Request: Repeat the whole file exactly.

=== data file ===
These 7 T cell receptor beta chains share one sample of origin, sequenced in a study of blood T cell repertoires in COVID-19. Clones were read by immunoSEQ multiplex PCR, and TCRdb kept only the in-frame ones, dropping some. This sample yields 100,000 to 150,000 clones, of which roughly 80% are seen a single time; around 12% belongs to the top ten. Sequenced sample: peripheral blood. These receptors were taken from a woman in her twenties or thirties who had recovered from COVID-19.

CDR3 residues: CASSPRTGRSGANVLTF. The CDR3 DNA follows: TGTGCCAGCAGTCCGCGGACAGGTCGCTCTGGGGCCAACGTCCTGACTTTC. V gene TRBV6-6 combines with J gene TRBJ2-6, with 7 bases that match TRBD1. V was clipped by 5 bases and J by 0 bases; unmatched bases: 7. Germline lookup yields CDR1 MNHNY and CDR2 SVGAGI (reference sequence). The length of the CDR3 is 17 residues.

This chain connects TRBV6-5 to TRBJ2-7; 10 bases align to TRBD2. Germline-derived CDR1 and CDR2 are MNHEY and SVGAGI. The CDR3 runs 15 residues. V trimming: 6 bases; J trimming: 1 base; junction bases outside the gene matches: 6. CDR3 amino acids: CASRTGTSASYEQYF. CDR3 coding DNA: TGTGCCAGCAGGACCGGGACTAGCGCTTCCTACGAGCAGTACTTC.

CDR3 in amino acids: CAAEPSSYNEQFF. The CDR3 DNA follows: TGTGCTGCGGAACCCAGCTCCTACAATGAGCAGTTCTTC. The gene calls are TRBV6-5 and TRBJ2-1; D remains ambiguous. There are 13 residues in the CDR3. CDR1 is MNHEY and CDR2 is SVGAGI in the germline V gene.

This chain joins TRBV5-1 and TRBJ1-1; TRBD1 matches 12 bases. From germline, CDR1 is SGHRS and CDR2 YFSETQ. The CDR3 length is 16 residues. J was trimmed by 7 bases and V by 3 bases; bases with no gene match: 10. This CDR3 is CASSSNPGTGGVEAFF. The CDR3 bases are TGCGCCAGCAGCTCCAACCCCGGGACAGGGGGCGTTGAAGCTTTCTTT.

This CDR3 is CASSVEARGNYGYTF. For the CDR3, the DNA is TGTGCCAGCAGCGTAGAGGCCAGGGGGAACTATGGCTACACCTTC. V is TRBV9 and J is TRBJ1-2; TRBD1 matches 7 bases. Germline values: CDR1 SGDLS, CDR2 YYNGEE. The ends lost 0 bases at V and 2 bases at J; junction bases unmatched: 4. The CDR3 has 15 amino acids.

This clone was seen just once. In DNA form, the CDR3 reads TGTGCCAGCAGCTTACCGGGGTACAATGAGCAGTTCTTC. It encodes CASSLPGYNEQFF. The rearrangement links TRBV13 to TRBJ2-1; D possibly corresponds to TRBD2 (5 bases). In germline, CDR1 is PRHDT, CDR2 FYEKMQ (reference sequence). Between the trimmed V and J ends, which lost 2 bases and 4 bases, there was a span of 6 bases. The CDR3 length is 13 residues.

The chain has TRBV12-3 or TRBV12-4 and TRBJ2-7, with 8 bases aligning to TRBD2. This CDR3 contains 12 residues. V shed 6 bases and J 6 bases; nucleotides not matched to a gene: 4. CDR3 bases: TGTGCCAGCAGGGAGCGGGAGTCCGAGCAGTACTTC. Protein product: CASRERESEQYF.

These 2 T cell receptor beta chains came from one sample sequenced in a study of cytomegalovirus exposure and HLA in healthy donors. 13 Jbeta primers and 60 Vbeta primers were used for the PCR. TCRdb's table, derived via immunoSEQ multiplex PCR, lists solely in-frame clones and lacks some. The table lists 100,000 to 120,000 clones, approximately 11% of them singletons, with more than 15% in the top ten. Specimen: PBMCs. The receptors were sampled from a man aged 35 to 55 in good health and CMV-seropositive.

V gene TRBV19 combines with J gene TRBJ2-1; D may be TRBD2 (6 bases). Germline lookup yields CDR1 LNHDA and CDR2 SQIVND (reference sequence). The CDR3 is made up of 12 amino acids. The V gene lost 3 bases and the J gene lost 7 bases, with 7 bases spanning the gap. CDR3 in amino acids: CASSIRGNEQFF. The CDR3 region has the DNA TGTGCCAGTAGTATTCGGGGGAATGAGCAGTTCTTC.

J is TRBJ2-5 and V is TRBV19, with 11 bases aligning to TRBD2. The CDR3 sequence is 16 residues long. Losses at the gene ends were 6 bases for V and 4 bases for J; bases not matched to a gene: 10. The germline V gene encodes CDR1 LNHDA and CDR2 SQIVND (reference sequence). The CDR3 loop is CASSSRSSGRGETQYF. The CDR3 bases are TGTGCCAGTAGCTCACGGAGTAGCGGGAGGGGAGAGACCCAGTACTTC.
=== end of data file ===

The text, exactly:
These 7 T cell receptor beta chains share one sample of origin, sequenced in a study of blood T cell repertoires in COVID-19. Clones were read by immunoSEQ multiplex PCR, and TCRdb kept only the in-frame ones, dropping some. This sample yields 100,000 to 150,000 clones, of which roughly 80% are seen a single time; around 12% belongs to the top ten. Sequenced sample: peripheral blood. These receptors were taken from a woman in her twenties or thirties who had recovered from COVID-19.

CDR3 residues: CASSPRTGRSGANVLTF. The CDR3 DNA follows: TGTGCCAGCAGTCCGCGGACAGGTCGCTCTGGGGCCAACGTCCTGACTTTC. V gene TRBV6-6 combines with J gene TRBJ2-6, with 7 bases that match TRBD1. V was clipped by 5 bases and J by 0 bases; unmatched bases: 7. Germline lookup yields CDR1 MNHNY and CDR2 SVGAGI (reference sequence). The length of the CDR3 is 17 residues.

This chain connects TRBV6-5 to TRBJ2-7; 10 bases align to TRBD2. Germline-derived CDR1 and CDR2 are MNHEY and SVGAGI. The CDR3 runs 15 residues. V trimming: 6 bases; J trimming: 1 base; junction bases outside the gene matches: 6. CDR3 amino acids: CASRTGTSASYEQYF. CDR3 coding DNA: TGTGCCAGCAGGACCGGGACTAGCGCTTCCTACGAGCAGTACTTC.

CDR3 in amino acids: CAAEPSSYNEQFF. The CDR3 DNA follows: TGTGCTGCGGAACCCAGCTCCTACAATGAGCAGTTCTTC. The gene calls are TRBV6-5 and TRBJ2-1; D remains ambiguous. There are 13 residues in the CDR3. CDR1 is MNHEY and CDR2 is SVGAGI in the germline V gene.

This chain joins TRBV5-1 and TRBJ1-1; TRBD1 matches 12 bases. From germline, CDR1 is SGHRS and CDR2 YFSETQ. The CDR3 length is 16 residues. J was trimmed by 7 bases and V by 3 bases; bases with no gene match: 10. This CDR3 is CASSSNPGTGGVEAFF. The CDR3 bases are TGCGCCAGCAGCTCCAACCCCGGGACAGGGGGCGTTGAAGCTTTCTTT.

This CDR3 is CASSVEARGNYGYTF. For the CDR3, the DNA is TGTGCCAGCAGCGTAGAGGCCAGGGGGAACTATGGCTACACCTTC. V is TRBV9 and J is TRBJ1-2; TRBD1 matches 7 bases. Germline values: CDR1 SGDLS, CDR2 YYNGEE. The ends lost 0 bases at V and 2 bases at J; junction bases unmatched: 4. The CDR3 has 15 amino acids.

This clone was seen just once. In DNA form, the CDR3 reads TGTGCCAGCAGCTTACCGGGGTACAATGAGCAGTTCTTC. It encodes CASSLPGYNEQFF. The rearrangement links TRBV13 to TRBJ2-1; D possibly corresponds to TRBD2 (5 bases). In germline, CDR1 is PRHDT, CDR2 FYEKMQ (reference sequence). Between the trimmed V and J ends, which lost 2 bases and 4 bases, there was a span of 6 bases. The CDR3 length is 13 residues.

The chain has TRBV12-3 or TRBV12-4 and TRBJ2-7, with 8 bases aligning to TRBD2. This CDR3 contains 12 residues. V shed 6 bases and J 6 bases; nucleotides not matched to a gene: 4. CDR3 bases: TGTGCCAGCAGGGAGCGGGAGTCCGAGCAGTACTTC. Protein product: CASRERESEQYF.

These 2 T cell receptor beta chains came from one sample sequenced in a study of cytomegalovirus exposure and HLA in healthy donors. 13 Jbeta primers and 60 Vbeta primers were used for the PCR. TCRdb's table, derived via immunoSEQ multiplex PCR, lists solely in-frame clones and lacks some. The table lists 100,000 to 120,000 clones, approximately 11% of them singletons, with more than 15% in the top ten. Specimen: PBMCs. The receptors were sampled from a man aged 35 to 55 in good health and CMV-seropositive.

V gene TRBV19 combines with J gene TRBJ2-1; D may be TRBD2 (6 bases). Germline lookup yields CDR1 LNHDA and CDR2 SQIVND (reference sequence). The CDR3 is made up of 12 amino acids. The V gene lost 3 bases and the J gene lost 7 bases, with 7 bases spanning the gap. CDR3 in amino acids: CASSIRGNEQFF. The CDR3 region has the DNA TGTGCCAGTAGTATTCGGGGGAATGAGCAGTTCTTC.

J is TRBJ2-5 and V is TRBV19, with 11 bases aligning to TRBD2. The CDR3 sequence is 16 residues long. Losses at the gene ends were 6 bases for V and 4 bases for J; bases not matched to a gene: 10. The germline V gene encodes CDR1 LNHDA and CDR2 SQIVND (reference sequence). The CDR3 loop is CASSSRSSGRGETQYF. The CDR3 bases are TGTGCCAGTAGCTCACGGAGTAGCGGGAGGGGAGAGACCCAGTACTTC.